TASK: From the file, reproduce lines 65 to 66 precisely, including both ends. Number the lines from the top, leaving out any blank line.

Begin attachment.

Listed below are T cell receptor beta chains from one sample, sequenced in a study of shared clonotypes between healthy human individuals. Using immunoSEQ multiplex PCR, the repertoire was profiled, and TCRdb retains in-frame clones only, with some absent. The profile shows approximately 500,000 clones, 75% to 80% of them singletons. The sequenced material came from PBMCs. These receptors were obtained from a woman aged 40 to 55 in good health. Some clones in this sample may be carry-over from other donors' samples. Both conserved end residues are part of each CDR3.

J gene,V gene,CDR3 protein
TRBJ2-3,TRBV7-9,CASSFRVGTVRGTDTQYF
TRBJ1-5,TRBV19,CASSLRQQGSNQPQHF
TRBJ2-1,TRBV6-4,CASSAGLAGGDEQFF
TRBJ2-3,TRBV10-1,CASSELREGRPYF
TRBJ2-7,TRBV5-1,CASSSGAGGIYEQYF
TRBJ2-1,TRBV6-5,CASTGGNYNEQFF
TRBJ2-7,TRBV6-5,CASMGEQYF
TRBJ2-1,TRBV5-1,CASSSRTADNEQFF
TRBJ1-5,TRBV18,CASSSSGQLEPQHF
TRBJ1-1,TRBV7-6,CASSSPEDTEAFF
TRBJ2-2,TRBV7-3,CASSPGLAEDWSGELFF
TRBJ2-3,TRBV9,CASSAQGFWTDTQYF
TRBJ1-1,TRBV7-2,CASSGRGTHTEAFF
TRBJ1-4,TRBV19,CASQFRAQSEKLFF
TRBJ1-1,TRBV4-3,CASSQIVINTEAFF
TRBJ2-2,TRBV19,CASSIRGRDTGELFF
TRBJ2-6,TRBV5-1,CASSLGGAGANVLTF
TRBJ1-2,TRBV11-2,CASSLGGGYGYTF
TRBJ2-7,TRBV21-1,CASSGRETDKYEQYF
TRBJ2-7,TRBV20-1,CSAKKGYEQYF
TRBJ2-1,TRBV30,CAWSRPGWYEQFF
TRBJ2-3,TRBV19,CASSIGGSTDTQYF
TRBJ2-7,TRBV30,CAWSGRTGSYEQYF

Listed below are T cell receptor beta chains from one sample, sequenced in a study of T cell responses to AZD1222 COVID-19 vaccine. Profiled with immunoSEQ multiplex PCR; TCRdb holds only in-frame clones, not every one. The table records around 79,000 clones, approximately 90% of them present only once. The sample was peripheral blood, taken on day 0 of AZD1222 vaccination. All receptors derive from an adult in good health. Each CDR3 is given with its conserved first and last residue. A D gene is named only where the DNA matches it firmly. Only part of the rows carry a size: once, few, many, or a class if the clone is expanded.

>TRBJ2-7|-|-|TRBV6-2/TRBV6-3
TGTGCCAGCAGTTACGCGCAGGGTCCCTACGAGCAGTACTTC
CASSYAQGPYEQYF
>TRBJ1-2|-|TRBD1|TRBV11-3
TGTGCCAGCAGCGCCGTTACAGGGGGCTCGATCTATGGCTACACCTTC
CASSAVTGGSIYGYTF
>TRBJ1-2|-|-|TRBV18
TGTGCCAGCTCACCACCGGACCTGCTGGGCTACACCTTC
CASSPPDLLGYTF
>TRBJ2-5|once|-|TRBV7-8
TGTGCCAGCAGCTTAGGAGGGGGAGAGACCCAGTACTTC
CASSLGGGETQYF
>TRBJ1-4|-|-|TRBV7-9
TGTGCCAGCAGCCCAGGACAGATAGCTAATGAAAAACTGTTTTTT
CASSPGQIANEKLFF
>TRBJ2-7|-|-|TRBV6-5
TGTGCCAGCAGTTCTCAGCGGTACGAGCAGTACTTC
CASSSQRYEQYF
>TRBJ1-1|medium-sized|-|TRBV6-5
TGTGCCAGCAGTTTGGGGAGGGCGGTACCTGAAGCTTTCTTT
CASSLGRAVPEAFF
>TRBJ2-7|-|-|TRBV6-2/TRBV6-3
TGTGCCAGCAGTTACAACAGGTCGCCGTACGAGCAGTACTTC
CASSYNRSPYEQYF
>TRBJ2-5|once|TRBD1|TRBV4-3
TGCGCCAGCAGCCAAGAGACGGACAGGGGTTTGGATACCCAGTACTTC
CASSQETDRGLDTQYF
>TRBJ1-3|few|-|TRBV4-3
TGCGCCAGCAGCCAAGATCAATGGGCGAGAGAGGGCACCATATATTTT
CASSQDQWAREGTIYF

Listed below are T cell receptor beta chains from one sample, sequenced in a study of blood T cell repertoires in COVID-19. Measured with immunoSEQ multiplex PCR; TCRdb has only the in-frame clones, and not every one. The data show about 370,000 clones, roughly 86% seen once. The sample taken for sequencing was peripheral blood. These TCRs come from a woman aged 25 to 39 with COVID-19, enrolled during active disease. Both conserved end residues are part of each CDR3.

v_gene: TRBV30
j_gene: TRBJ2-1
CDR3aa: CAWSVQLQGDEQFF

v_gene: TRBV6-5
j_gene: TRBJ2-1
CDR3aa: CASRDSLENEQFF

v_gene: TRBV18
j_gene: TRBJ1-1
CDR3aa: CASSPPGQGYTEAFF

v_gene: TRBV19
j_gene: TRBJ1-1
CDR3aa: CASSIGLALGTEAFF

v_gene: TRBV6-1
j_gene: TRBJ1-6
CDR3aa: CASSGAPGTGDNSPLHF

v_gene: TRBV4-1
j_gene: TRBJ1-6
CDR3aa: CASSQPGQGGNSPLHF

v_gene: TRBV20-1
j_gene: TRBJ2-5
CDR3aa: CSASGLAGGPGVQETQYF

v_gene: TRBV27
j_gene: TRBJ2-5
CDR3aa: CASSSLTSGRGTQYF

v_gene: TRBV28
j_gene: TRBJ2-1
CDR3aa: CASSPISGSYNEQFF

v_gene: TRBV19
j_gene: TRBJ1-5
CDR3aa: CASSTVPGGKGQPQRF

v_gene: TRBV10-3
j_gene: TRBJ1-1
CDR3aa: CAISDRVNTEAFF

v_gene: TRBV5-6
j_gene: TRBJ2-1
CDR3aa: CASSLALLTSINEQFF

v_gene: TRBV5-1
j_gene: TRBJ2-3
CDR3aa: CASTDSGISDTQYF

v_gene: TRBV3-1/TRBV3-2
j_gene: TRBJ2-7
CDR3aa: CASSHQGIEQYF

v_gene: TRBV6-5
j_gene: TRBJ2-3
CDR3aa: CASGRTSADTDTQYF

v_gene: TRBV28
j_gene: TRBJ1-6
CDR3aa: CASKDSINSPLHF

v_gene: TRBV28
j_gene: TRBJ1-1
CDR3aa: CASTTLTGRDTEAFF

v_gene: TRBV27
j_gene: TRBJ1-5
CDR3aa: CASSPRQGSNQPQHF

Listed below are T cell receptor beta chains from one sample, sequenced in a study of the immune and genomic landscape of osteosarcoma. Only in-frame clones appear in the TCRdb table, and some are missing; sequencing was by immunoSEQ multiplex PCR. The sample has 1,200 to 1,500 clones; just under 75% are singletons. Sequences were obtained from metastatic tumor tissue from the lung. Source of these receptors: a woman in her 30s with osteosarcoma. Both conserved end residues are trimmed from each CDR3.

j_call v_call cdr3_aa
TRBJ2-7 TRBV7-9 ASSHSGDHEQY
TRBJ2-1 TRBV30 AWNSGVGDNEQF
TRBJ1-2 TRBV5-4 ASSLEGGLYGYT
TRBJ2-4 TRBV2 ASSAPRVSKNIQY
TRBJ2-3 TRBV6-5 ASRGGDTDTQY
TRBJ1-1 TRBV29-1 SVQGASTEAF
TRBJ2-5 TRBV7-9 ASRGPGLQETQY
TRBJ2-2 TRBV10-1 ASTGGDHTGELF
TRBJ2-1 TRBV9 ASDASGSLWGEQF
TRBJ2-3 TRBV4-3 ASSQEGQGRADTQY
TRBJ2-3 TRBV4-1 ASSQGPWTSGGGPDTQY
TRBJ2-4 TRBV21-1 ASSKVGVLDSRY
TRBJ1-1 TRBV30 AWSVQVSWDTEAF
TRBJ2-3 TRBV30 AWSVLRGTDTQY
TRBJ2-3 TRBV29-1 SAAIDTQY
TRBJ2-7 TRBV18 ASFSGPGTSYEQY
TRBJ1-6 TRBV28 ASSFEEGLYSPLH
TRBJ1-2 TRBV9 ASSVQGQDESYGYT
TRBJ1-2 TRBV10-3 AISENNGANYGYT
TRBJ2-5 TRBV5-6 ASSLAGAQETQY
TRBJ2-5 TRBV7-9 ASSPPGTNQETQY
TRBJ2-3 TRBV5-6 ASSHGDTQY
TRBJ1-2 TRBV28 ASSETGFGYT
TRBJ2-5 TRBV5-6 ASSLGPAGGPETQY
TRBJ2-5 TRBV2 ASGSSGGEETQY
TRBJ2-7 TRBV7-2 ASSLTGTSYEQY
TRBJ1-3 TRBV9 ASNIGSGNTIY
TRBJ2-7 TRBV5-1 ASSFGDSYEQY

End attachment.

j_gene: TRBJ1-1
CDR3aa: CASSPPGQGYTEAFF